A lot has happened since I first wrote about White-Nose Syndrome, the fungal disease that has devastated bat populations in North America. The disease, caused by the cold-loving fungus Geomyces destructans (now renamed Psuedogymnoascus destructans), has been identified in many more places, including most recently confirmed cases in Georgia, South Carolina, Illinois and Missouri in the United States and Prince Edward Island, Canada.
Controlling the spread of this disease is a tremendous problem, because as I indicated in a previous blog post, keeping a hardy fungus from spreading among a population of densely packed small animals in tiny, cold damp areas is not a simple task.
This problem is going to require creative solutions, and scientists at the U.S. Fish and Wildlife Service may have come up with a great idea that answers two questions: How do you control the spread of White-Nose Syndrome and what do you do with 43 unused Air Force bunkers?
The bunkers are part of the now defunct Loring Air Force Base in Aroostook County, Maine. During the cold war years, Loring was the largest base in the United States Strategic Air Command and was the first operational nuclear weapons facility in the United States that provided storage and aerial delivery of nuclear warheads. However, the base was closed in 1994. The air force base itself was redeveloped, and the land surrounding the base, including 43 storage bunkers, was transferred to the U.S. Fish and Wildlife Service. The Aroostook National Wildlife Refuge was established and now provides grassland habitat for many bird species. The grass-covered roofs of the bunkers themselves serve as nesting habitat for birds, but scientists have wondered if something more could be done with the bunkers themselves.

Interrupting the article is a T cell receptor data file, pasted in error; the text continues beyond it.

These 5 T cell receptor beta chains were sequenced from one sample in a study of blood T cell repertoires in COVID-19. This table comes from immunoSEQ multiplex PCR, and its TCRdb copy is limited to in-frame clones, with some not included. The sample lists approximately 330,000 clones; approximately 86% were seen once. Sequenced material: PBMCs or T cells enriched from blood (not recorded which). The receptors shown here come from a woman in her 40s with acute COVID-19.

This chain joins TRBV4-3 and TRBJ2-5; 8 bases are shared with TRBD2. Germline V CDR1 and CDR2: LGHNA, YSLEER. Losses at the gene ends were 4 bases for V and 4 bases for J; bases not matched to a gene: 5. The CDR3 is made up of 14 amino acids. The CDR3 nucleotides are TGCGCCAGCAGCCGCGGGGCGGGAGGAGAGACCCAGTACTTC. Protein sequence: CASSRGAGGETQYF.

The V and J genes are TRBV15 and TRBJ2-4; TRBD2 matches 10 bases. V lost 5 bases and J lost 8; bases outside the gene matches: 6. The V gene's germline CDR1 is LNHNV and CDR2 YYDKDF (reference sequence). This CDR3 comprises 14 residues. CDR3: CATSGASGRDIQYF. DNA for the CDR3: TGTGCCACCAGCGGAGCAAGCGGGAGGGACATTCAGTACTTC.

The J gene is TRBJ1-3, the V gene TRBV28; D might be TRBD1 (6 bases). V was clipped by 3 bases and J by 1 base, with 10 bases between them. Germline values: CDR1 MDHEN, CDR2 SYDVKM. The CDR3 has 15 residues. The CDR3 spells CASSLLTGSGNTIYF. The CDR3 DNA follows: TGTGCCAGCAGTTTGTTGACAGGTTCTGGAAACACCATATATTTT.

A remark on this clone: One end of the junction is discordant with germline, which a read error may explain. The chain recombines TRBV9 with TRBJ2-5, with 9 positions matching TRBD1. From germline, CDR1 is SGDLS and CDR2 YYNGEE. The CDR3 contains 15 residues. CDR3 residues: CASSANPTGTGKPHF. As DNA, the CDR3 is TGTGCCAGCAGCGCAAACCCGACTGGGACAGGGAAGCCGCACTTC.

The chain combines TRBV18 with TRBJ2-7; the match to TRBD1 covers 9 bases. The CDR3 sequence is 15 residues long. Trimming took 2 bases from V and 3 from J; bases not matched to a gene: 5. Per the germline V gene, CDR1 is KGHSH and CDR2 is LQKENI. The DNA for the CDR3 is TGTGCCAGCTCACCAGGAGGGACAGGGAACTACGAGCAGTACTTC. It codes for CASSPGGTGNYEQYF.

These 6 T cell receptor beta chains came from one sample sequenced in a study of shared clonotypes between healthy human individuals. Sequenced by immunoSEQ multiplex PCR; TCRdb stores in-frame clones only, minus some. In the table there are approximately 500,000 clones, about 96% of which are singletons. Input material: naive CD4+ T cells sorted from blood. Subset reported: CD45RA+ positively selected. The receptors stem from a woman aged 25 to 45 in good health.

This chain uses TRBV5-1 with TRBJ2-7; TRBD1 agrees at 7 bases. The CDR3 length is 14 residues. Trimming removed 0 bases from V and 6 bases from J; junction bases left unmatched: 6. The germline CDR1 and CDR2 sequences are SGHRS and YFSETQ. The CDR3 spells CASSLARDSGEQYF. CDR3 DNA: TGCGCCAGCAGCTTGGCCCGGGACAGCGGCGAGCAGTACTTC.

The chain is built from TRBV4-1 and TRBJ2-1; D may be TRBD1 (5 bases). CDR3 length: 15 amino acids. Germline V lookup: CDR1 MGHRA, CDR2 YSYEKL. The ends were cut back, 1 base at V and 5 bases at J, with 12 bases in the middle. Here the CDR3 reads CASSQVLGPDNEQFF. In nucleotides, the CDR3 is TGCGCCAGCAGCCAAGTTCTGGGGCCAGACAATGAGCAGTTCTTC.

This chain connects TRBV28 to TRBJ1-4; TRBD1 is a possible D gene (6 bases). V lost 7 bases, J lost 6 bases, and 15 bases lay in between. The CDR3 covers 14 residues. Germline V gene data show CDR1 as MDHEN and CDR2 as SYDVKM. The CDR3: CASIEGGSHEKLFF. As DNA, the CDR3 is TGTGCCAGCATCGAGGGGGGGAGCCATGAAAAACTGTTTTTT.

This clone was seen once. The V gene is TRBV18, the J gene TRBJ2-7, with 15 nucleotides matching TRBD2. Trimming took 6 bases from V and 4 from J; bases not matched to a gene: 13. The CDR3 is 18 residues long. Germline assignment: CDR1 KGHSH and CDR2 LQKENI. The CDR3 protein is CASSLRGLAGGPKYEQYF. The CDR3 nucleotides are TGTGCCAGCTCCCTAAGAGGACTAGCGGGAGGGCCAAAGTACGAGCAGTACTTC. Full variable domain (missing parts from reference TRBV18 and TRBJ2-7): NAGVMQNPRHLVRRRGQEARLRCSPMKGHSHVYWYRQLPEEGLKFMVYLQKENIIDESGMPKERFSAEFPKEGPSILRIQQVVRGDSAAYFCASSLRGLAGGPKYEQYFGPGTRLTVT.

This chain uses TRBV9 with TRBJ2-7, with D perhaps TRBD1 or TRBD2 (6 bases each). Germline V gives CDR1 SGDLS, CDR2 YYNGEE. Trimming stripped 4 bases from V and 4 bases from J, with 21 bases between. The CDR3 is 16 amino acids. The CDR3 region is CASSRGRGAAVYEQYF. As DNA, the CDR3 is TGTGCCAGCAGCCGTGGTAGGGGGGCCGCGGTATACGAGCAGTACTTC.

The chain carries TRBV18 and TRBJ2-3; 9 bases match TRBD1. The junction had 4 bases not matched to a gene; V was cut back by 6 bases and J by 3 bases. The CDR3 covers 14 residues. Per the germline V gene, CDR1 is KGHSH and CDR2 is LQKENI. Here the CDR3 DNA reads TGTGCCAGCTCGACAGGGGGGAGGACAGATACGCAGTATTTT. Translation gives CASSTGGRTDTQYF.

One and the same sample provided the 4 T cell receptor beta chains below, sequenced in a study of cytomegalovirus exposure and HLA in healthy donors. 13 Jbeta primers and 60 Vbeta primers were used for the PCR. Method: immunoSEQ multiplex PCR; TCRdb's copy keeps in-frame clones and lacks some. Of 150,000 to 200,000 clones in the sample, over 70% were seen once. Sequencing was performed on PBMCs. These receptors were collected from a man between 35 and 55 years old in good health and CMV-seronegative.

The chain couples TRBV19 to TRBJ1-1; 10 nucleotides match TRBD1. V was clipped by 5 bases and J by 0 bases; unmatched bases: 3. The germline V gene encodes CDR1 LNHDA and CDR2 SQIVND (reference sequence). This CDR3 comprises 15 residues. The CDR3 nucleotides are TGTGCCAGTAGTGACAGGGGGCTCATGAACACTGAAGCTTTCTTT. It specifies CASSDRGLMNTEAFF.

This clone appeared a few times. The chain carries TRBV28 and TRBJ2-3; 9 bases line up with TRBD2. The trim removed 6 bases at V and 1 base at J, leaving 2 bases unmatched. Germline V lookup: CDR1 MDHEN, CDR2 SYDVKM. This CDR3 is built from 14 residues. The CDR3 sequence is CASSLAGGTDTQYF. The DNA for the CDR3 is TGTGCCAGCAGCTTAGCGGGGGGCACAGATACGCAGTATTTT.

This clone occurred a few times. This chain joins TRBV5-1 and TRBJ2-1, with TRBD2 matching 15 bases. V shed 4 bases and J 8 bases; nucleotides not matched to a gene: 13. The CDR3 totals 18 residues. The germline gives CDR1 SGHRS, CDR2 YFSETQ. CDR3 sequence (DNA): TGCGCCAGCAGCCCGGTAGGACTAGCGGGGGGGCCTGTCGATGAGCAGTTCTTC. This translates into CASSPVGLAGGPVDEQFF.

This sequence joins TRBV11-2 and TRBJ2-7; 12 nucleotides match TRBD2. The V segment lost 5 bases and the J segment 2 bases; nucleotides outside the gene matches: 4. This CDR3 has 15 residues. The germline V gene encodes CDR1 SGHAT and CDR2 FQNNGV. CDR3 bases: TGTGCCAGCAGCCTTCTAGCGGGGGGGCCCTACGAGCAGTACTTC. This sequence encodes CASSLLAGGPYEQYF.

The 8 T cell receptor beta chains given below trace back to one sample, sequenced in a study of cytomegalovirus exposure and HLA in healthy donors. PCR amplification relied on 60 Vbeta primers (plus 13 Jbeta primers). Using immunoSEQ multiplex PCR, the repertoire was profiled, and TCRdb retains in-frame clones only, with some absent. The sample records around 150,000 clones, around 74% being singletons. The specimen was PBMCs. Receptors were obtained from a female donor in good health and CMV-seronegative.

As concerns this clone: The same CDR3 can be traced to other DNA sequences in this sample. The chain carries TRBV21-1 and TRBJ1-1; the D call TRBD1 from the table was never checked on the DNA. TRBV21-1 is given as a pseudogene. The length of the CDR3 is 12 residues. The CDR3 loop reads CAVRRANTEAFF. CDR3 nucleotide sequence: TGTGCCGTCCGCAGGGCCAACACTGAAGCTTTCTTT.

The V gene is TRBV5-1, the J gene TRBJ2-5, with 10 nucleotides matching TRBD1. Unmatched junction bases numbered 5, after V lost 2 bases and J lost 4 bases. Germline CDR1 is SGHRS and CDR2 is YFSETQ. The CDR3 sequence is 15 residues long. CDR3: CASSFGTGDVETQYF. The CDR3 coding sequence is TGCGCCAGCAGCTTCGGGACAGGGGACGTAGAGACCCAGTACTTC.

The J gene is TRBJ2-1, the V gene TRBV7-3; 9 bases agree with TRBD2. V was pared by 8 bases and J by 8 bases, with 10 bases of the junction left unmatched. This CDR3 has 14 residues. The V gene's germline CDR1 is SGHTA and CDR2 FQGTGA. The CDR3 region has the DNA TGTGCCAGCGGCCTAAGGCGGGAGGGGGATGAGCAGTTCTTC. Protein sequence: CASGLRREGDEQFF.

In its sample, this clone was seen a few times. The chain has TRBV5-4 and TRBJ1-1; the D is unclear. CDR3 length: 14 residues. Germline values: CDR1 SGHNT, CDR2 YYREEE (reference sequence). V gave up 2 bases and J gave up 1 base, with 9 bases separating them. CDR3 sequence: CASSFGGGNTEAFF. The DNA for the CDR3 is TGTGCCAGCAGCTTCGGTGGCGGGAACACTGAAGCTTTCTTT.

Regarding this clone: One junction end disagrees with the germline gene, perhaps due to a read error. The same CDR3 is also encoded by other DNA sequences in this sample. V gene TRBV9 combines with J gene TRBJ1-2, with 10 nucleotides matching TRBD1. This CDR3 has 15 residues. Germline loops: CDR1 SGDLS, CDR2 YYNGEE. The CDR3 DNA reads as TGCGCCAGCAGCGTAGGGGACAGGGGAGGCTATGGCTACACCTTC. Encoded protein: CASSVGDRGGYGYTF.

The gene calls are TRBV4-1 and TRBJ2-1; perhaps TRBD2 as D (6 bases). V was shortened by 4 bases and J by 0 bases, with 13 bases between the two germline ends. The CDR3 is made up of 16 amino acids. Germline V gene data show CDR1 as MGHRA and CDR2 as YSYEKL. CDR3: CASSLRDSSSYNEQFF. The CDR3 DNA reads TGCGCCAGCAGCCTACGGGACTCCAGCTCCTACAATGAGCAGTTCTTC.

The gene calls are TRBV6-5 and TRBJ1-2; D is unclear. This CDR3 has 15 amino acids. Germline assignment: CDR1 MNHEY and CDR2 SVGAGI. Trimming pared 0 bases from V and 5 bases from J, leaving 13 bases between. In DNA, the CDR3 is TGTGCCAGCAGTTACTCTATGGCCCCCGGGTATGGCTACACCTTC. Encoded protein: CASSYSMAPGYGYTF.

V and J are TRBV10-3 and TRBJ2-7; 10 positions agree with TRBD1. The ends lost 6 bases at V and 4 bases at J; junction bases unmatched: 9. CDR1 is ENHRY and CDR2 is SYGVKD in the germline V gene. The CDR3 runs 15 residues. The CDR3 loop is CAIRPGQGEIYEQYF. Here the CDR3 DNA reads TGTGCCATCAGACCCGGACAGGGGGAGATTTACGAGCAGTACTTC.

The White-Nose Syndrome problem might present an opportunity.
Could the abandoned bunkers be turned into cave-like habitat? If bats could spend their winters in the bunkers, in less crowded conditions to reduce spreading of the fungus, the bunkers, with their concrete walls and floors could even be decontaminated in spring and summer.
In Fall 2012, U.S. Fish and Wildlife Service staff modified one of the bunkers to improve temperature regulation and increase humidity. Artificial roosting substrates were added along with four solar-powered cameras. Then, in the latter part of December, 30 little brown bats were transferred from Vermont and New York to this bunker where they spent the winter. Nine of the thirty survived the winter in the bunker.
Although overwinter survival rates are not ideal, the trial showed that bats can survive capture, transport and hibernation in the artificial system, and with some work the survival rate can be improved. It’s possible that abandoned Air Force bunkers may become the little brown bat’s best friend in a war against a cold-loving fungus.
For further reading:
White-Nose Syndrome http://whitenosesyndrome.org/
Articles for White-Nose Syndrome (Google Scholar)
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